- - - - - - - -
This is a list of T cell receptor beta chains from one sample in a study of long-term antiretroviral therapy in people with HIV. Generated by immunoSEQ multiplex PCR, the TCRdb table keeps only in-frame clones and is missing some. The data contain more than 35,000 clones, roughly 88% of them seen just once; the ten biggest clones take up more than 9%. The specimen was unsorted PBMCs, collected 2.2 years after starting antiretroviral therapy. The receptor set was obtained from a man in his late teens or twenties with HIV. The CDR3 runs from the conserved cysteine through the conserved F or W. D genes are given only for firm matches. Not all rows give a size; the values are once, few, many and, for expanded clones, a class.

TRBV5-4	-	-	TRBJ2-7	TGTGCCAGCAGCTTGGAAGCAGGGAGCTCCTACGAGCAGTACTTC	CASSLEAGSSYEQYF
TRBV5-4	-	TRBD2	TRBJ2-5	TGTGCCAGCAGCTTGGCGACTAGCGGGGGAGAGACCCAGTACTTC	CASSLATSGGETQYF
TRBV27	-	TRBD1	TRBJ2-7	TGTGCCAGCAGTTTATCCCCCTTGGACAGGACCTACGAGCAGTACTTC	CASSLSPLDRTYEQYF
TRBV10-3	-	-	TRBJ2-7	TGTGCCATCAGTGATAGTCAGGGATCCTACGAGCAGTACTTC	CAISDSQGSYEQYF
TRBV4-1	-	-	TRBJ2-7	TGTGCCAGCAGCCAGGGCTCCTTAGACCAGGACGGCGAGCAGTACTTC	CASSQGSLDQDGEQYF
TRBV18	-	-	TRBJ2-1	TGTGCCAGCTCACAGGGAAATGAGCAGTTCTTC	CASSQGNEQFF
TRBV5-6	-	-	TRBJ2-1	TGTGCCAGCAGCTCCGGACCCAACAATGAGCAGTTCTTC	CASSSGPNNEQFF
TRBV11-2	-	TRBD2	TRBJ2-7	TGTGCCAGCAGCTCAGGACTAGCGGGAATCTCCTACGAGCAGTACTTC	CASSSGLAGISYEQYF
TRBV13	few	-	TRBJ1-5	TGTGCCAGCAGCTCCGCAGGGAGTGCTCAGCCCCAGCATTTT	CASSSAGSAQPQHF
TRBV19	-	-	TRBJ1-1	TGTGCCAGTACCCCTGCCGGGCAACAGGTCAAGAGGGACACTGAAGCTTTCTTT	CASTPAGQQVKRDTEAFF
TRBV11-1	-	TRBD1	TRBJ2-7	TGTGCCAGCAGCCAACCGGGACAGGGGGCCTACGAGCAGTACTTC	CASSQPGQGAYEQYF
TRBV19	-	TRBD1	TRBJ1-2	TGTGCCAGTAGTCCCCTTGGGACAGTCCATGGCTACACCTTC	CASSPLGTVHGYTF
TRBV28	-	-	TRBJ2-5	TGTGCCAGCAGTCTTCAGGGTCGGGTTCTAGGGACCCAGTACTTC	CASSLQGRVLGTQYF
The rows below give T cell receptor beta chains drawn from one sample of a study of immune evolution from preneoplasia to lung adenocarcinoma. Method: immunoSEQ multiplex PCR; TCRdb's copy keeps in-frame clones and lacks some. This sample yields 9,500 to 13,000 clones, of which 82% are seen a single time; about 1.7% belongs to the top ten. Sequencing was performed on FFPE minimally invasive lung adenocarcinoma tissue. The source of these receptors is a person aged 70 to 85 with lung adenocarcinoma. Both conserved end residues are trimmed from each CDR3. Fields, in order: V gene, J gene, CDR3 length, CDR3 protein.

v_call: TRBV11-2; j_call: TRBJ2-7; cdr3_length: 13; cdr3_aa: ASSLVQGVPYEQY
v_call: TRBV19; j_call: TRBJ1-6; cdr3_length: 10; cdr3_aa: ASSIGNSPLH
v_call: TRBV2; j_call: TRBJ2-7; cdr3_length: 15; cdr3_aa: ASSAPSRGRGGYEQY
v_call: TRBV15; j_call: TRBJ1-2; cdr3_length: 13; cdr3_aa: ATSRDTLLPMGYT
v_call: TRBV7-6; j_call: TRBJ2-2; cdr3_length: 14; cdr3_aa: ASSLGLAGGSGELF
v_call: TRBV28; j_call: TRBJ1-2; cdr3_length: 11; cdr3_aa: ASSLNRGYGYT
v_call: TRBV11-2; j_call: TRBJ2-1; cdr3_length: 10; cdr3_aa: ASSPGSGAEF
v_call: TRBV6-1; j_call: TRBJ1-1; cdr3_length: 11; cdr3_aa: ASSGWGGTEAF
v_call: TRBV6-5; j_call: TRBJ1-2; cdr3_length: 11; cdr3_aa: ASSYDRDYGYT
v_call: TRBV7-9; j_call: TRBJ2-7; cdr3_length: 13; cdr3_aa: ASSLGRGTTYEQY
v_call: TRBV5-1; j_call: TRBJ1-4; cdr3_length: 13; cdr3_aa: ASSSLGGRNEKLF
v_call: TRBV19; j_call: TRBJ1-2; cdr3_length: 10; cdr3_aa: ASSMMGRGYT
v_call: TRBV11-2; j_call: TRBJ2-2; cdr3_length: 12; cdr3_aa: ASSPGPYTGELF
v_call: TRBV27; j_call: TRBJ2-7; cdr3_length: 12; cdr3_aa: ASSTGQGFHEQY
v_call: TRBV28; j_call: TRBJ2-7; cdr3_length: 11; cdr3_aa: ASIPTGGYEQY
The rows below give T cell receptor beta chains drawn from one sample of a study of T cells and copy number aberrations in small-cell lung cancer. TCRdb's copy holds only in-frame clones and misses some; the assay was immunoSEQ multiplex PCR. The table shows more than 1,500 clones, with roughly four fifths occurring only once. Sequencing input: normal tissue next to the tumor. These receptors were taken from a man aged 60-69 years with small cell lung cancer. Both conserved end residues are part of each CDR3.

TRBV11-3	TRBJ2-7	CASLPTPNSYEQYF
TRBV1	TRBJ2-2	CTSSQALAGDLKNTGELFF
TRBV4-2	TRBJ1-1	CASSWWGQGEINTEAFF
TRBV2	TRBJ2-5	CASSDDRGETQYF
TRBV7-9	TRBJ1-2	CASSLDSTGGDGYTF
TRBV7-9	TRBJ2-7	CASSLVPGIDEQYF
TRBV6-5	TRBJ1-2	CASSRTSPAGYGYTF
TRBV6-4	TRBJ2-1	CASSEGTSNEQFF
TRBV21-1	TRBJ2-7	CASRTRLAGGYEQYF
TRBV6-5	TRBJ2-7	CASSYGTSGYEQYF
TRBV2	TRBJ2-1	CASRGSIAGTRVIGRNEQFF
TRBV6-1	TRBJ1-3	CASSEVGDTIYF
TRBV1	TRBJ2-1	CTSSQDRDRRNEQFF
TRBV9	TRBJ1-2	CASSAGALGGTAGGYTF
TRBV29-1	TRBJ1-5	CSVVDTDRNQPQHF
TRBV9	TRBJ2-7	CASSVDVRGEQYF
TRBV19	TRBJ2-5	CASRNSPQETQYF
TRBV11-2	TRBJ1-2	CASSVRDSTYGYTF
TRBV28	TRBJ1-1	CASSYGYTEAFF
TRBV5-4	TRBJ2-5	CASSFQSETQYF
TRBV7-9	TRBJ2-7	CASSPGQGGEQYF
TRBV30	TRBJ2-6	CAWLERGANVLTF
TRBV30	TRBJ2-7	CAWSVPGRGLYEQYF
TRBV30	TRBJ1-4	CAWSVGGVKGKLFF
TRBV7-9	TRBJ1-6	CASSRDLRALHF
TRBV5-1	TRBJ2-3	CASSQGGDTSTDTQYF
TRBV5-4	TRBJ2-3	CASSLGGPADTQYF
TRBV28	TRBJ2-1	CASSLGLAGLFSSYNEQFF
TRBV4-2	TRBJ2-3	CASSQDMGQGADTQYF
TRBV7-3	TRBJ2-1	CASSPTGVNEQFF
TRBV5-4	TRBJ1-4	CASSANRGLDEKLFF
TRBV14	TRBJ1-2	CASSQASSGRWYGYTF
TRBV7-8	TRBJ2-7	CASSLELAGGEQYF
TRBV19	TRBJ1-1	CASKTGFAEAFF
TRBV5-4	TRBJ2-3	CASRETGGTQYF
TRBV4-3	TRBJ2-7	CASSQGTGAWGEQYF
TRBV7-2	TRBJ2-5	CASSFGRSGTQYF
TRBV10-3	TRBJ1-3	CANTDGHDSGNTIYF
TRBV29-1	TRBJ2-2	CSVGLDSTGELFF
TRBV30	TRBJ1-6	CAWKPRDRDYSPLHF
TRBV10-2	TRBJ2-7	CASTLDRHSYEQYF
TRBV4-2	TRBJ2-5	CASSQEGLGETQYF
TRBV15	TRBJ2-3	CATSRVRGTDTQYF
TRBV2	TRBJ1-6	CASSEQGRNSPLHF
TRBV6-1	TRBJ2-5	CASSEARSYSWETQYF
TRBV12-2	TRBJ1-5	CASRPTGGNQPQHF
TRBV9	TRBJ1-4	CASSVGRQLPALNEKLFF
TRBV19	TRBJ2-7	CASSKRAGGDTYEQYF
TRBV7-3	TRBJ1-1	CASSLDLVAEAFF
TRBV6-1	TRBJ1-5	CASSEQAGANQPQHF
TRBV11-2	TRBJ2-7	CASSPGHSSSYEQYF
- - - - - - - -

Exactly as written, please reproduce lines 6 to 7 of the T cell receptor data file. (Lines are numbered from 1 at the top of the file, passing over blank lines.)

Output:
TRBV4-1	-	-	TRBJ2-7	TGTGCCAGCAGCCAGGGCTCCTTAGACCAGGACGGCGAGCAGTACTTC	CASSQGSLDQDGEQYF
TRBV18	-	-	TRBJ2-1	TGTGCCAGCTCACAGGGAAATGAGCAGTTCTTC	CASSQGNEQFF